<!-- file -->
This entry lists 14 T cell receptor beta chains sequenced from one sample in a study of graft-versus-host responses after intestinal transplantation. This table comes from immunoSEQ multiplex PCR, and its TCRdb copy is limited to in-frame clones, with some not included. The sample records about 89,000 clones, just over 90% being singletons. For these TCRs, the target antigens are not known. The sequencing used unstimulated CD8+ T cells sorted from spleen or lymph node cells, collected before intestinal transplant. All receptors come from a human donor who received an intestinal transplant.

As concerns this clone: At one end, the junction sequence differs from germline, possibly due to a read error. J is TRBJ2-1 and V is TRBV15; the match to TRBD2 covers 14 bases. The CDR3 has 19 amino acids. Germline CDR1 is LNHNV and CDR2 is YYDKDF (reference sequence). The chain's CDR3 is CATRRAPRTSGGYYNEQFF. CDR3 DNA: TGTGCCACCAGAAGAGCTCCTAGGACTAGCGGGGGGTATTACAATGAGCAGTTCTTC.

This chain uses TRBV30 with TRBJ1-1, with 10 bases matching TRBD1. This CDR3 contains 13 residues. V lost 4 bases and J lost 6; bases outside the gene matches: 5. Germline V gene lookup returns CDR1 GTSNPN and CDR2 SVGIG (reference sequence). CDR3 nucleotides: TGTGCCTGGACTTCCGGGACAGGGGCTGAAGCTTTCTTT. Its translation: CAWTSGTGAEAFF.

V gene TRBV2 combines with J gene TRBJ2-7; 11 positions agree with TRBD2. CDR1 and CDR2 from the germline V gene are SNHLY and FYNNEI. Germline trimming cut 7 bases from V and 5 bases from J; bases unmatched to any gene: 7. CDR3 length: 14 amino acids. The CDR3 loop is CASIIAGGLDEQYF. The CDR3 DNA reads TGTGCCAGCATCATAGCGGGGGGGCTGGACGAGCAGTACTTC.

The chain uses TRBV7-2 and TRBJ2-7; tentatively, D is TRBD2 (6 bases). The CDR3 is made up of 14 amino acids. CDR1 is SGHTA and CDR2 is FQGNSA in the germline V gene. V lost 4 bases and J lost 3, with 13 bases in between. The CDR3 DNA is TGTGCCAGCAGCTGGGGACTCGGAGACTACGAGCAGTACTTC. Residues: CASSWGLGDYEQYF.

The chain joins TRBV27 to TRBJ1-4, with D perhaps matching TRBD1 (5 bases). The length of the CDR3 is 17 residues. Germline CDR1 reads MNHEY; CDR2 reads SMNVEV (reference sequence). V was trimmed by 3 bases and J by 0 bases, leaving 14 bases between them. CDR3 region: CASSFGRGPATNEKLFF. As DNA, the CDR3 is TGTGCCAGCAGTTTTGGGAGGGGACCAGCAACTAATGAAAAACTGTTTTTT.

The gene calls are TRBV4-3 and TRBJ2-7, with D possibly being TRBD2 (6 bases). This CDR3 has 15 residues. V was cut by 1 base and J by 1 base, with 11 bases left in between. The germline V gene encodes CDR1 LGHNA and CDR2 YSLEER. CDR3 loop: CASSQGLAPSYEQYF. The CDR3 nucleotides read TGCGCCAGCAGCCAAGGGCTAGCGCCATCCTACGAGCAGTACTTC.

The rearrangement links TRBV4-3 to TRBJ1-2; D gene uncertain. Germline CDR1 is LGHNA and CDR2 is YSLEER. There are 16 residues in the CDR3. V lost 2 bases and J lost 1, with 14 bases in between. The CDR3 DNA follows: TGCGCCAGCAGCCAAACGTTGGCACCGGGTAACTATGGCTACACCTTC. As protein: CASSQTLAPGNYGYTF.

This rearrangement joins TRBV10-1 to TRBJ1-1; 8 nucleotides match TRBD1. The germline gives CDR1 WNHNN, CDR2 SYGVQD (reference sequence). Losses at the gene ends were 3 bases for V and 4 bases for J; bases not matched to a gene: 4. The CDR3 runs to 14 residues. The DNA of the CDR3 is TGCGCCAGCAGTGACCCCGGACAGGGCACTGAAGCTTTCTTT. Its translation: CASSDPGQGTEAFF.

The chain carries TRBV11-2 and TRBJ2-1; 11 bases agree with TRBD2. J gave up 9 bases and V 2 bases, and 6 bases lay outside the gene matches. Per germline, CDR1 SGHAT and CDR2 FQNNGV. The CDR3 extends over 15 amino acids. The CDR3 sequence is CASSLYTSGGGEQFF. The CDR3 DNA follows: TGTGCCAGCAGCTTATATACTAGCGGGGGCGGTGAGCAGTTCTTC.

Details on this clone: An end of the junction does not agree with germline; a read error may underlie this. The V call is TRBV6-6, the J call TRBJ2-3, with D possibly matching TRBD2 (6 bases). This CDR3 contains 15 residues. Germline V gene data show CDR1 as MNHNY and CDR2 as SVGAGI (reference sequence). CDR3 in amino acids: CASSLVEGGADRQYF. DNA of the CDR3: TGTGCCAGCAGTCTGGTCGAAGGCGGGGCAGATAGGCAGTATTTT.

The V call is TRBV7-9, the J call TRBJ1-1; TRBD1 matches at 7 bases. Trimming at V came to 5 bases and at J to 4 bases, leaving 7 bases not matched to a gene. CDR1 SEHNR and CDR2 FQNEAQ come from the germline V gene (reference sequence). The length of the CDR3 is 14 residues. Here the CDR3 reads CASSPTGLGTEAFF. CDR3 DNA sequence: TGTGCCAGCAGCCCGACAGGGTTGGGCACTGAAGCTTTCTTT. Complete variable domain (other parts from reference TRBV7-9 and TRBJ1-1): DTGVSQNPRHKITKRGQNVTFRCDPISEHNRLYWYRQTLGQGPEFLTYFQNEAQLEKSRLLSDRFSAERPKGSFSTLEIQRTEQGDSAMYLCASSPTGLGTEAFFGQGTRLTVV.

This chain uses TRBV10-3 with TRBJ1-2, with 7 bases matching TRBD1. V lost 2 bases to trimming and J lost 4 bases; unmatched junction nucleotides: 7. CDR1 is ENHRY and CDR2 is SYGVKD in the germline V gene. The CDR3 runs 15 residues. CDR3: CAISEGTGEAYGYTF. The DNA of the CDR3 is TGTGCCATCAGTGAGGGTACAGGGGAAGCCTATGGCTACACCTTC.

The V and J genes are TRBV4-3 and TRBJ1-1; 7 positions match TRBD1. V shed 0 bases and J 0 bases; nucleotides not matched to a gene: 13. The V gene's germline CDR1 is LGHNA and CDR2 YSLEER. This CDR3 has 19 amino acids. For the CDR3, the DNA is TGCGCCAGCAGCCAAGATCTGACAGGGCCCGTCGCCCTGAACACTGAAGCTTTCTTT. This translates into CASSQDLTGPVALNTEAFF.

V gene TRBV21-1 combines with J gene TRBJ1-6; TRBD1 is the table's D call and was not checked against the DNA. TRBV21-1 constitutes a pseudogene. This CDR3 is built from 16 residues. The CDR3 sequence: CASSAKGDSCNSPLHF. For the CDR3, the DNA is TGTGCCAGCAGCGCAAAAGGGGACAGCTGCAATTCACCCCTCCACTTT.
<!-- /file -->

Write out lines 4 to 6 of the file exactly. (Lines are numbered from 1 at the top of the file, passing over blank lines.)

V gene TRBV2 combines with J gene TRBJ2-7; 11 positions agree with TRBD2. CDR1 and CDR2 from the germline V gene are SNHLY and FYNNEI. Germline trimming cut 7 bases from V and 5 bases from J; bases unmatched to any gene: 7. CDR3 length: 14 amino acids. The CDR3 loop is CASIIAGGLDEQYF. The CDR3 DNA reads TGTGCCAGCATCATAGCGGGGGGGCTGGACGAGCAGTACTTC.

The chain uses TRBV7-2 and TRBJ2-7; tentatively, D is TRBD2 (6 bases). The CDR3 is made up of 14 amino acids. CDR1 is SGHTA and CDR2 is FQGNSA in the germline V gene. V lost 4 bases and J lost 3, with 13 bases in between. The CDR3 DNA is TGTGCCAGCAGCTGGGGACTCGGAGACTACGAGCAGTACTTC. Residues: CASSWGLGDYEQYF.

The chain joins TRBV27 to TRBJ1-4, with D perhaps matching TRBD1 (5 bases). The length of the CDR3 is 17 residues. Germline CDR1 reads MNHEY; CDR2 reads SMNVEV (reference sequence). V was trimmed by 3 bases and J by 0 bases, leaving 14 bases between them. CDR3 region: CASSFGRGPATNEKLFF. As DNA, the CDR3 is TGTGCCAGCAGTTTTGGGAGGGGACCAGCAACTAATGAAAAACTGTTTTTT.